From June 13 to September 16, 2018, the National Gallery of Canada presents Masters of Venetian Portraiture: Veronese, Tiepolo, Vittoria as part of its Masterpiece in Focus series. Featuring 17 works – including three sculptures, 12 works on paper, one book and one painting – the exhibition looks at how portraiture played a key role in elevating and celebrating social status during the late Baroque and Renaissance periods.
At the centre of the exhibition is a terracotta bust sculpted in the 1570s by Alessandro Vittoria (1525-1608), one of the greatest portraitists working in three dimensions in sixteenth-century Italy. The bust marked the first Vittoria work acquired for a Canadian public collection when it was purchased by the National Gallery of Canada in 2002. This work, one of possibly only two autograph busts by the famed sculptor currently residing in the Western Hemisphere, was carefully restored by the Gallery’s Chief of Conservation and Technical Research Doris Couture-Rigert in 2005.
Sitting 74.3 cm tall, the terracotta bust depicts Vittoria’s close friend and patron, Giulio Contarini (1500-1580), who held the notable position of procurator at St. Mark’s Basilica for more than 40 years. Portraying a remarkable resemblance to Contarini – from the fine detail of his hair and beard to the soft lines on his face and delicate folds of his clothing – the terracotta bust served as an accurate model for a separate marble version that sits on Contarini’s funerary monument in the church of Santa Maria del Giglio in Venice. Even more remarkable is that the terracotta bust has survived some 450 years – a rarity for a sculpture of its kind.
“The terracotta bust of Giulio Contarini is a magnificent Renaissance sculpture with a fascinating story,” said National Gallery of Canada Director and CEO, Marc Mayer. “I was interested to learn that the great Tiepolo, for example, made a series of chalk studies after it more than a century and a half after it was created. This jewel of a show places Alessandro Vittoria’s bust in conversation with other remarkable works from the period.”
Complementing Vittoria’s bust are other works on view from the Gallery’s permanent collection, as well as exclusive pieces on loan from North American Institutions including The Metropolitan Museum of Art. Among the highlights are a painting of Vittoria by the greatest Venetian painter of the period, Paolo Veronese (1528-1588); and North America’s only collection of studies on Vittoria’s terracotta bust by Venetian Rococo artist Giovanni Battista Tiepolo (1696-1770). These studies were done almost 200 years after the completion of Vittoria’s terracotta bust, which Tiepolo used as a teaching prop in his family’s studio.
“Long before the era of selfies and social media, portraiture held an important social role in Renaissance Venice,” said Sonia Del Re, the Gallery’s Senior Curator of Prints and Drawings, who organized the exhibition. “The history of the bust gives us a unique opportunity to propose a focused display that sketches the social and material context in which the work was created, and in which it was then circulated.”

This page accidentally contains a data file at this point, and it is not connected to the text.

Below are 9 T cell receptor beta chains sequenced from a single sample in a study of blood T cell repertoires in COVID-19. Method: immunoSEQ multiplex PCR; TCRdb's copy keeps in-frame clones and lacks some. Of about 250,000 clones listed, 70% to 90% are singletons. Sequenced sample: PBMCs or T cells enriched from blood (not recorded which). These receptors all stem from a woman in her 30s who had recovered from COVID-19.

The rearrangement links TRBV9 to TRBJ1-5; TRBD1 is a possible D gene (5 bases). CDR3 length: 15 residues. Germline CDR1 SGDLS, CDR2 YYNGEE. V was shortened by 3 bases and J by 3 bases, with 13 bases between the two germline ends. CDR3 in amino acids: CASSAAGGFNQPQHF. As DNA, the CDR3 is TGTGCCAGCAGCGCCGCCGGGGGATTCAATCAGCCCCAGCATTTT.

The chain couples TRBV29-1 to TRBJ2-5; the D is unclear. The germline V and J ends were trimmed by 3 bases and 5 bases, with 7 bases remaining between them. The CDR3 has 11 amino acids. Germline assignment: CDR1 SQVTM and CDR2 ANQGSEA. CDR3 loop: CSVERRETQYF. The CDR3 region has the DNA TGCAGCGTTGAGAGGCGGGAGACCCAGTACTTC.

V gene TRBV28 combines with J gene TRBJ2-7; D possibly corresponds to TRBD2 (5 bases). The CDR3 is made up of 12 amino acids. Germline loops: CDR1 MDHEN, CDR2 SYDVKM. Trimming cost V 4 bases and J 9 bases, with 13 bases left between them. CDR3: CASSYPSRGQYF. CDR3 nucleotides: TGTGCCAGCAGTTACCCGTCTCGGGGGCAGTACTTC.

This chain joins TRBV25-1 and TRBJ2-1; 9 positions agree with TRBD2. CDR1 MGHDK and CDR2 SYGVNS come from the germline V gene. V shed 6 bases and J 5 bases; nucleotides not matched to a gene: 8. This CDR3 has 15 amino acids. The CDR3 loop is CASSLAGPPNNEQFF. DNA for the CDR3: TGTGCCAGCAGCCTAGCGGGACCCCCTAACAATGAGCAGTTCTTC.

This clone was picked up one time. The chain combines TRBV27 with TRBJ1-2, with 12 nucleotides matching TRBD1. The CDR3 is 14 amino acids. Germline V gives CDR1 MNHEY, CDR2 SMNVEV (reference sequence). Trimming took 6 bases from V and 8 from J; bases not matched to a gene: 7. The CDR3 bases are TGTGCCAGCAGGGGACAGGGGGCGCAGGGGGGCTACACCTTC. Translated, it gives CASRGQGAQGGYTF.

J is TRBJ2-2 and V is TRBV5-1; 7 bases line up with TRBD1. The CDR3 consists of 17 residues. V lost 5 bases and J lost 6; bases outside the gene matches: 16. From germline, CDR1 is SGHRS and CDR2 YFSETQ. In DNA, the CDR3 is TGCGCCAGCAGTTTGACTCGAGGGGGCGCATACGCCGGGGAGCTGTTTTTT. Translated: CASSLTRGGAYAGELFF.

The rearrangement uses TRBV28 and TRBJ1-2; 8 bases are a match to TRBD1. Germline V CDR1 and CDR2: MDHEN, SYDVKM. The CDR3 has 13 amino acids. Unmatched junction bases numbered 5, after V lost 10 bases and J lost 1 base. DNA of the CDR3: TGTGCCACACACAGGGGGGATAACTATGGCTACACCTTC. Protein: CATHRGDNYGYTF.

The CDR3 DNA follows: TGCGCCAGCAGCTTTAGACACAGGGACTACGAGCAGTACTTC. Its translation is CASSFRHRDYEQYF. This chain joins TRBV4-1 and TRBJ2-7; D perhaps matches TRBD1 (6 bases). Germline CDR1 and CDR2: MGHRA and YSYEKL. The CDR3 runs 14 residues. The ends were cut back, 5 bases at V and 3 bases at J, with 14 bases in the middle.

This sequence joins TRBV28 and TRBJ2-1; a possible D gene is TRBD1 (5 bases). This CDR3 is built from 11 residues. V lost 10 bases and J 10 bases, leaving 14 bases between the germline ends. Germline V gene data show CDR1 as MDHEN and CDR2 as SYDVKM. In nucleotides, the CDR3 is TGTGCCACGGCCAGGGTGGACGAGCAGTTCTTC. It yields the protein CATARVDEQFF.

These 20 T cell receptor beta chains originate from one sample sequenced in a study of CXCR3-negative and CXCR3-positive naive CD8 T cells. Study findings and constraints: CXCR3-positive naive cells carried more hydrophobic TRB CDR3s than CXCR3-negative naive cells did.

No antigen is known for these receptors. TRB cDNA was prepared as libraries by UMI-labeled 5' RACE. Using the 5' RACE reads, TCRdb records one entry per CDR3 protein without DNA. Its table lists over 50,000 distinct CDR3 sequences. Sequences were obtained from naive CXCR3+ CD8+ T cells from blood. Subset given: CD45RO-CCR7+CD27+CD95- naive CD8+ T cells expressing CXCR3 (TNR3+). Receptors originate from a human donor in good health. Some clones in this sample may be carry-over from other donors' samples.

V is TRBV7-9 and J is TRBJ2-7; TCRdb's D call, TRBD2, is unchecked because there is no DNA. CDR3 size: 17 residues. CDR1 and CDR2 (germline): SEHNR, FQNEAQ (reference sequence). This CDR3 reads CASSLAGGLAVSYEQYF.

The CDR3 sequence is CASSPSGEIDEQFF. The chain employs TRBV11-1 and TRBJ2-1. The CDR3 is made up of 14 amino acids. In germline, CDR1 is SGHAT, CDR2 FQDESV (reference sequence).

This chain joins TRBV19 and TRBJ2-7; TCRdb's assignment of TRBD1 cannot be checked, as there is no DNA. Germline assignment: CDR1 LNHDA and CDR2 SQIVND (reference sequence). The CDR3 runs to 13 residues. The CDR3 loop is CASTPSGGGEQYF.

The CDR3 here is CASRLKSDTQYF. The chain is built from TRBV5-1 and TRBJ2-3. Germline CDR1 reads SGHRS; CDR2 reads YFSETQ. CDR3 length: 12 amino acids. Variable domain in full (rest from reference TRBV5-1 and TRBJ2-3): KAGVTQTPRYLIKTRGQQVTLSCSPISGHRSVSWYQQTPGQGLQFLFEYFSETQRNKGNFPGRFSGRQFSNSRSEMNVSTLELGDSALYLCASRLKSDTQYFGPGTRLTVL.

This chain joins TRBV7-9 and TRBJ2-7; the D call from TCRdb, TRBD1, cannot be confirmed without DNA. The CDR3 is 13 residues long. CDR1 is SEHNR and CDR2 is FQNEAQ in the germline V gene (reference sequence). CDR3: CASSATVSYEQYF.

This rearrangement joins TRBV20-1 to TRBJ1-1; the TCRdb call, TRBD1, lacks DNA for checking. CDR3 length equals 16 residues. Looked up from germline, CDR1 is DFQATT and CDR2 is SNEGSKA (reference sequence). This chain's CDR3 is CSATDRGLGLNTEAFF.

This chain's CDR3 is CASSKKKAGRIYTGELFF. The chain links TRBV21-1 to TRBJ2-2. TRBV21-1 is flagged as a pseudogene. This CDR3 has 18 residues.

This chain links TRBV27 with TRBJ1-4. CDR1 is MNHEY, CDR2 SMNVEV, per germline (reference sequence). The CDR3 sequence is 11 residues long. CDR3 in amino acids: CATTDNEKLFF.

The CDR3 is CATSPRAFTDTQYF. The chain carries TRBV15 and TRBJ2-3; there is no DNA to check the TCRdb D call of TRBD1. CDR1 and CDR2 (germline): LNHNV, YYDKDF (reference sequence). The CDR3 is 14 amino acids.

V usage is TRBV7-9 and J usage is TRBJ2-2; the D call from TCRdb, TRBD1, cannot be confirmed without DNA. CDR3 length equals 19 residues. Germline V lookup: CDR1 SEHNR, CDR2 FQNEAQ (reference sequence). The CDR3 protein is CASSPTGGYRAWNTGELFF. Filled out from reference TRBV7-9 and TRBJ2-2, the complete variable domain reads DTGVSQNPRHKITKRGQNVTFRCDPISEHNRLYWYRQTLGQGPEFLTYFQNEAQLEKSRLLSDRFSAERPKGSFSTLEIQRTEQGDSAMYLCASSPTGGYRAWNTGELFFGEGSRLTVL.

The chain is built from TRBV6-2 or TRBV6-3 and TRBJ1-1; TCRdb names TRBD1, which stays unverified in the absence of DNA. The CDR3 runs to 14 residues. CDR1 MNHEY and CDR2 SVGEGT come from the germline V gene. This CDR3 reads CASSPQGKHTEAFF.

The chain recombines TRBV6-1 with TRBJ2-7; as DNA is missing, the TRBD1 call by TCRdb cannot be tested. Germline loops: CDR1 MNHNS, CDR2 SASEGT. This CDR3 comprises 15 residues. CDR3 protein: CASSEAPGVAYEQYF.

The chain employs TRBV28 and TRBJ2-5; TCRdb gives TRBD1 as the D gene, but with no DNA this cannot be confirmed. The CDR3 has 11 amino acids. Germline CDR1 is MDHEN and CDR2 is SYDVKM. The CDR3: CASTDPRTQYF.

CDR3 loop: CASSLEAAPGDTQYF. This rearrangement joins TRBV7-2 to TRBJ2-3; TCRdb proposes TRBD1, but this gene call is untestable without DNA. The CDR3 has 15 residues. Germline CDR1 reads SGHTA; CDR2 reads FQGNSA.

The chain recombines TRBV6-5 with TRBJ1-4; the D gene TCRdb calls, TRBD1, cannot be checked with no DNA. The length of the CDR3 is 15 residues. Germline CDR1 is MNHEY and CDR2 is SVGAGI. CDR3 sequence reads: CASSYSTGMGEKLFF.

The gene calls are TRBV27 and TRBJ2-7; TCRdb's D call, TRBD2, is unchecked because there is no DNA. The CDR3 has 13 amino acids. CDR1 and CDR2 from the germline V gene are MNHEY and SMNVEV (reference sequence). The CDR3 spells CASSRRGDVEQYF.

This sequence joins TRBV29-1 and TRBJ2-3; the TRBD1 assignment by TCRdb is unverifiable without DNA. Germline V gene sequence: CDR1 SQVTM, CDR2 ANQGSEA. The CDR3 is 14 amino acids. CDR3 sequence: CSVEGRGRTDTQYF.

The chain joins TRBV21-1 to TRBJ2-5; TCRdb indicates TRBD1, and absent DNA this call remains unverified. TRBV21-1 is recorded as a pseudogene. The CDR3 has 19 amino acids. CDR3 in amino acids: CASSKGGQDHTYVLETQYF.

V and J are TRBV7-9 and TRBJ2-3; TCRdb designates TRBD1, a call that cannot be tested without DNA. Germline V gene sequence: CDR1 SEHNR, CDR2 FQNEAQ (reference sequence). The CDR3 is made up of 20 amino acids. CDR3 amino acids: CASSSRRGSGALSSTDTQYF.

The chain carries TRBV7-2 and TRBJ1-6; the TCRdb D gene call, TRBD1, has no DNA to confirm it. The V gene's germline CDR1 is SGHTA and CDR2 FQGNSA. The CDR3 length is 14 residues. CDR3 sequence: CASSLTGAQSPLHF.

Together the works on view in Masters of Venetian Portraiture: Veronese, Tiepolo, Vittoria speak to the mastery of Vittoria as a portraitist, and the magnitude of his influence on Venetian artists and patrons across time.
Meet the Expert
On Thursday, June 14 at 6 pm, visitors are invited to join Sonia Del Re, Senior Curator of Prints and Drawings and curator of Masters of Venetian Portraiture: Veronese, Tiepolo, Vittoria, for an insider’s look into the exhibition. Del Re will explore the works on view and discuss how portraiture was used by celebrated Venetian artists to raise their status and that of their patrons. In Gallery C218 (second level). In English with bilingual question period. Free admission.
Lecture: Hidden Clues in Vittoria’s Bust of Giulio Contarini
On Saturday, June 23 at 2 pm, visitors are invited to join Doris Couture-Rigert, Chief, Conservation and Technical Research, as she explains how technical examination and analysis have helped to reveal hidden clues to the past of Vittoria’s masterful portrait bust of Giulio Contarini. In the Lecture Hall. In French with a bilingual question period. Free admission.
Hours of operation
Until September 30, 2018, the Gallery is open daily from 10 am to 6 pm, and on Thursdays from 10 am to 8 pm. Holiday exceptions apply, and hours are subject to change without notice. For more information, visit gallery.ca.
$15 (adults); $13 (seniors); $7 (age 24 and under and full-time students); $30 (families: two adults and three youth, 17 and under). Admission is free for children under the age of 11 and for Members. Includes admission to the national collection, and all exhibitions excluding Impressionist Treasures. Free admission on Thursdays from 5 pm to 8 pm. To find out more.
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The National Gallery of Canada is home to the most important collections of historical and contemporary Canadian art. The Gallery also maintains Canada’s premier collection of European Art from the 14th to the 21st centuries, as well as important works of American, Asian and Indigenous Art and renowned international collections of prints, drawings and photographs. In 2015, the National Gallery of Canada established the Canadian Photography Institute, a global multidisciplinary research center dedicated to the history, evolution and future of photography. Created in 1880, the National Gallery of Canada has played a key role in Canadian culture for well over a century. Among its principal missions is to increase access to excellent works of art for all Canadians. For more information, visit gallery.ca and follow us on Twitter @NatGalleryCan
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